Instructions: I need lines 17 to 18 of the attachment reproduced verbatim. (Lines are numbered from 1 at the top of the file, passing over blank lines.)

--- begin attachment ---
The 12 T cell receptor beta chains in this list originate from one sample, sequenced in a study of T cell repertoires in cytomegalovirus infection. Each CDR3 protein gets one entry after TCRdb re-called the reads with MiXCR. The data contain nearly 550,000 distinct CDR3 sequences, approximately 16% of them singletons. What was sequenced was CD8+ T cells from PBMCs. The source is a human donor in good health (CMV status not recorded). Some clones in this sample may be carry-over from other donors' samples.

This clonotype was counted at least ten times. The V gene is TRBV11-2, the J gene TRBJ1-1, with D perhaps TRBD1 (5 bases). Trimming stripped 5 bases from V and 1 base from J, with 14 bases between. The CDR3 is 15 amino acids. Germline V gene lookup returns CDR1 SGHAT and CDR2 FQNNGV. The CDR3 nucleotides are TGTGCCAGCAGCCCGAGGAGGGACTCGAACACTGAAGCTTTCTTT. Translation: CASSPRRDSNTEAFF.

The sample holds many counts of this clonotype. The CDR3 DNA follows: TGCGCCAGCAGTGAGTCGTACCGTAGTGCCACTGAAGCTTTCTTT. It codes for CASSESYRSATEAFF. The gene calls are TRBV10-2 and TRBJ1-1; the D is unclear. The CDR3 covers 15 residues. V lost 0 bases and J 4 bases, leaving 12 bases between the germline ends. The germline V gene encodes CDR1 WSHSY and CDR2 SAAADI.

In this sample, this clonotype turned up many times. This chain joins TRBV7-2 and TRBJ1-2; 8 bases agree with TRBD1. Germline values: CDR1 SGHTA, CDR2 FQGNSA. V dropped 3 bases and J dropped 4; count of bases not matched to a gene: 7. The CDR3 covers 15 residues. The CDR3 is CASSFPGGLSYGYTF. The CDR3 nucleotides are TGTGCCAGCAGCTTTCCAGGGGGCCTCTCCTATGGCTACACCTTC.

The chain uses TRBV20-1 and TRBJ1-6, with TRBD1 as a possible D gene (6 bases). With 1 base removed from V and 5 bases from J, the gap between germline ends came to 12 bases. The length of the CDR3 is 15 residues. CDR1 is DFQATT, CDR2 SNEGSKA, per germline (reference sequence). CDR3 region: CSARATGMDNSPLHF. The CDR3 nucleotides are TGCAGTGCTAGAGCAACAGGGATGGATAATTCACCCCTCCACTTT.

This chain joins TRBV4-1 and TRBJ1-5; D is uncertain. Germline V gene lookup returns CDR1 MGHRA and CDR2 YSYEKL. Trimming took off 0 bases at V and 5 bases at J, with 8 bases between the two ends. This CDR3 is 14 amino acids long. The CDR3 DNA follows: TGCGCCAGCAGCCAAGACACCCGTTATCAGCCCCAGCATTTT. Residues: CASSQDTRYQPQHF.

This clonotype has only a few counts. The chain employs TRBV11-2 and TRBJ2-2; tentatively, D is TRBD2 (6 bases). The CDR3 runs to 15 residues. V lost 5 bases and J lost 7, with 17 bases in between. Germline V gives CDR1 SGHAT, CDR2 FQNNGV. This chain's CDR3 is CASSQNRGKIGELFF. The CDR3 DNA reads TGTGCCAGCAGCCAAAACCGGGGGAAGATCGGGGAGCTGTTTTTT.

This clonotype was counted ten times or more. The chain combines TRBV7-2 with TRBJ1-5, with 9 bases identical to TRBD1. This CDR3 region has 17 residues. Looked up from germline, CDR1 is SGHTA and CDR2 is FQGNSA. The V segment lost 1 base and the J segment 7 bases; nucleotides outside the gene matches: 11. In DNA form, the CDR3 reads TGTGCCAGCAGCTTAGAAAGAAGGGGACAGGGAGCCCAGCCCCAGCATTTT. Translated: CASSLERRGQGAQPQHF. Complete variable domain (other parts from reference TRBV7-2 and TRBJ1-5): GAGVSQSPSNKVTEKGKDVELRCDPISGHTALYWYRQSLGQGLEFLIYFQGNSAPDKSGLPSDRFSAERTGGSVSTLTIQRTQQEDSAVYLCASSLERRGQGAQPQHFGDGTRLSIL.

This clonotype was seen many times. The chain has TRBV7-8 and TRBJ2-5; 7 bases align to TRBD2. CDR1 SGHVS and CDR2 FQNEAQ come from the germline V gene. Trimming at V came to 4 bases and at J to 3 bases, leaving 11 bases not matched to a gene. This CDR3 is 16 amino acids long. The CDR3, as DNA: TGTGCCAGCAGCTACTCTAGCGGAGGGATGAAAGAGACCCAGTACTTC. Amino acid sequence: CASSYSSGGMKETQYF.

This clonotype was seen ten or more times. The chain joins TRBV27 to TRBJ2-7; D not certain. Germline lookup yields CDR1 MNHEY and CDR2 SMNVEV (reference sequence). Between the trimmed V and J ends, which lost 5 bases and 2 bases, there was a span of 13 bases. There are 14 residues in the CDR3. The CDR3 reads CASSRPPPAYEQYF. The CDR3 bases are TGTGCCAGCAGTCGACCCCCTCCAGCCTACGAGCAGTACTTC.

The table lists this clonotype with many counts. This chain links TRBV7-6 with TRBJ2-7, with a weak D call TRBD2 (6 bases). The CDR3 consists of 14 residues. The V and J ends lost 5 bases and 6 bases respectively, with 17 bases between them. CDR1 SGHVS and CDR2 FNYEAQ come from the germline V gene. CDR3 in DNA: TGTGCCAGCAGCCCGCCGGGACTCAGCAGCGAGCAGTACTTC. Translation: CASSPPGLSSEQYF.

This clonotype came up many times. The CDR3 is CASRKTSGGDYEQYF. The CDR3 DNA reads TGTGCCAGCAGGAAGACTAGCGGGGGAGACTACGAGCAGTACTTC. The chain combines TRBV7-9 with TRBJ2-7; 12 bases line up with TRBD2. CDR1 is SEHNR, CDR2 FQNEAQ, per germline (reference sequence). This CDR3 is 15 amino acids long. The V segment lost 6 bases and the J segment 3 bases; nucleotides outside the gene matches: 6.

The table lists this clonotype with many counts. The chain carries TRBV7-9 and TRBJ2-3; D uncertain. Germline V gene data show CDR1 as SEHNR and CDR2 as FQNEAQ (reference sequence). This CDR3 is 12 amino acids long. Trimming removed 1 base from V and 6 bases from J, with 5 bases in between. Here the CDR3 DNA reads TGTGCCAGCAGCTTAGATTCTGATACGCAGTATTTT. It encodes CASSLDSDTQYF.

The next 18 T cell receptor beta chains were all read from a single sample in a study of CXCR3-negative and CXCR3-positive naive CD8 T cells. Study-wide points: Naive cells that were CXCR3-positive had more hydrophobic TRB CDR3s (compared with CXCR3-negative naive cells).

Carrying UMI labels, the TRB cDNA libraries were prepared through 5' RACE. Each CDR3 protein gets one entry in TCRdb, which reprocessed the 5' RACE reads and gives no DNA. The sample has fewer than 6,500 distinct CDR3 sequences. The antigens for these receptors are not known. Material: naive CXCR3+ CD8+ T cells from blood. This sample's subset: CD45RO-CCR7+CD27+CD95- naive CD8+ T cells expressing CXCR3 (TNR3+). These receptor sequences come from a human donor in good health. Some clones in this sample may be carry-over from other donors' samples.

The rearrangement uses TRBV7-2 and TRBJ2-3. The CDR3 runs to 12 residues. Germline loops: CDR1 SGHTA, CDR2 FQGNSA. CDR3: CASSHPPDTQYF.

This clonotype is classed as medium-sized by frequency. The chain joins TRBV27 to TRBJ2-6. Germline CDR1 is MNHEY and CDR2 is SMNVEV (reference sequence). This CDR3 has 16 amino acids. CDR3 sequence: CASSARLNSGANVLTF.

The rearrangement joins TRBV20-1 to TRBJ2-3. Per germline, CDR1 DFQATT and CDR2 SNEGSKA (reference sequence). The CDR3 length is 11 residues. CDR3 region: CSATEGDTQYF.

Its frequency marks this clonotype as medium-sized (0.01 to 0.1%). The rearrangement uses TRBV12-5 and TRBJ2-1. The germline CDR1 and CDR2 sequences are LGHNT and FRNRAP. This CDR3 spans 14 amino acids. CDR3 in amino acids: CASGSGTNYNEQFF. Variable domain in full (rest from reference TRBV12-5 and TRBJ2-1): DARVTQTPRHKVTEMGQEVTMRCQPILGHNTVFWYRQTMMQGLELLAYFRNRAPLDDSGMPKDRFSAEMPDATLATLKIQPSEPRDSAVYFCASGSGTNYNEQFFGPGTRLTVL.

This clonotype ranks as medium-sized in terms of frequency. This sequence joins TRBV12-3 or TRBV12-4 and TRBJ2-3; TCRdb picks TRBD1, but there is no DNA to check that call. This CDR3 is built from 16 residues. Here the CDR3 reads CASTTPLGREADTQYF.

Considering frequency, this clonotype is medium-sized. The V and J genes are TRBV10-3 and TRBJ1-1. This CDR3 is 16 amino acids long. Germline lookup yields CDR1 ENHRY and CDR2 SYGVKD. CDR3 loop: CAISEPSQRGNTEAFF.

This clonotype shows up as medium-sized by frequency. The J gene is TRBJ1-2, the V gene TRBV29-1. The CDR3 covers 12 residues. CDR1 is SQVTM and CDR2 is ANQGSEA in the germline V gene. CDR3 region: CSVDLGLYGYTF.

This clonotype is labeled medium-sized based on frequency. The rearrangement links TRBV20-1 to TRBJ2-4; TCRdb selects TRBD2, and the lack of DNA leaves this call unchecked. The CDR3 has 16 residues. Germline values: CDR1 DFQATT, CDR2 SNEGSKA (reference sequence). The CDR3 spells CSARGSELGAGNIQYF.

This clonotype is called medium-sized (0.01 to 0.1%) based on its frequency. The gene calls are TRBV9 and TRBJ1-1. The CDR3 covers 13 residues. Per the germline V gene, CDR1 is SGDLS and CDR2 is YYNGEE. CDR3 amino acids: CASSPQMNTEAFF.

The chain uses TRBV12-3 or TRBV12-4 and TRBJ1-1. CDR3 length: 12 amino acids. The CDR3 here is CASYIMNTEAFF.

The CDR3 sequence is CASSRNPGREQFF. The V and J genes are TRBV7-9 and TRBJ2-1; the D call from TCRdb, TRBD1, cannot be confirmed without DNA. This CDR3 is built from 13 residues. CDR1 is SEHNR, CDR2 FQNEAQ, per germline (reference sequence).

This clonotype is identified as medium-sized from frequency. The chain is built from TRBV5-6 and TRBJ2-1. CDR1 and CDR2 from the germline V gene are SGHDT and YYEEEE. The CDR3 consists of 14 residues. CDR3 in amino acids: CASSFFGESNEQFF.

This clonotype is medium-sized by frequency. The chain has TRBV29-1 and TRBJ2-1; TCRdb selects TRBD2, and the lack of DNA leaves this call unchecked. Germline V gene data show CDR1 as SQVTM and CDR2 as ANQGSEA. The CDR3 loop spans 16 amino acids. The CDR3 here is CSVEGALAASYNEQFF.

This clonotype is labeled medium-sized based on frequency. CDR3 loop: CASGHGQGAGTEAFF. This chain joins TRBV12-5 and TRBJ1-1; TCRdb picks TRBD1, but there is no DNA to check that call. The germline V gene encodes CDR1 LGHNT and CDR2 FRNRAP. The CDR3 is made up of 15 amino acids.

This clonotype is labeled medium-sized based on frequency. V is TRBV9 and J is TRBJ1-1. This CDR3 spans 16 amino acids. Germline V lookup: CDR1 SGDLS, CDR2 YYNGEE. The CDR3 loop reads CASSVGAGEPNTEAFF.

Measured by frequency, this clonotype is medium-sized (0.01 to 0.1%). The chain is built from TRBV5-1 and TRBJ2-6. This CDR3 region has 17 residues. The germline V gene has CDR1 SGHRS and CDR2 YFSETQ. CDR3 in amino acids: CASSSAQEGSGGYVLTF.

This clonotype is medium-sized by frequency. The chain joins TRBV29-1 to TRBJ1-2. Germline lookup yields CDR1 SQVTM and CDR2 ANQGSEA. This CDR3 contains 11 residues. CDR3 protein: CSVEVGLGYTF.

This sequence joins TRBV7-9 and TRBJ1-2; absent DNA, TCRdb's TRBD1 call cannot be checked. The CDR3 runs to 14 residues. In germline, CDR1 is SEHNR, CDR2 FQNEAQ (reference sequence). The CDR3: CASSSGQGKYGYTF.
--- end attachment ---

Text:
This clonotype is classed as medium-sized by frequency. The chain joins TRBV27 to TRBJ2-6. Germline CDR1 is MNHEY and CDR2 is SMNVEV (reference sequence). This CDR3 has 16 amino acids. CDR3 sequence: CASSARLNSGANVLTF.

The rearrangement joins TRBV20-1 to TRBJ2-3. Per germline, CDR1 DFQATT and CDR2 SNEGSKA (reference sequence). The CDR3 length is 11 residues. CDR3 region: CSATEGDTQYF.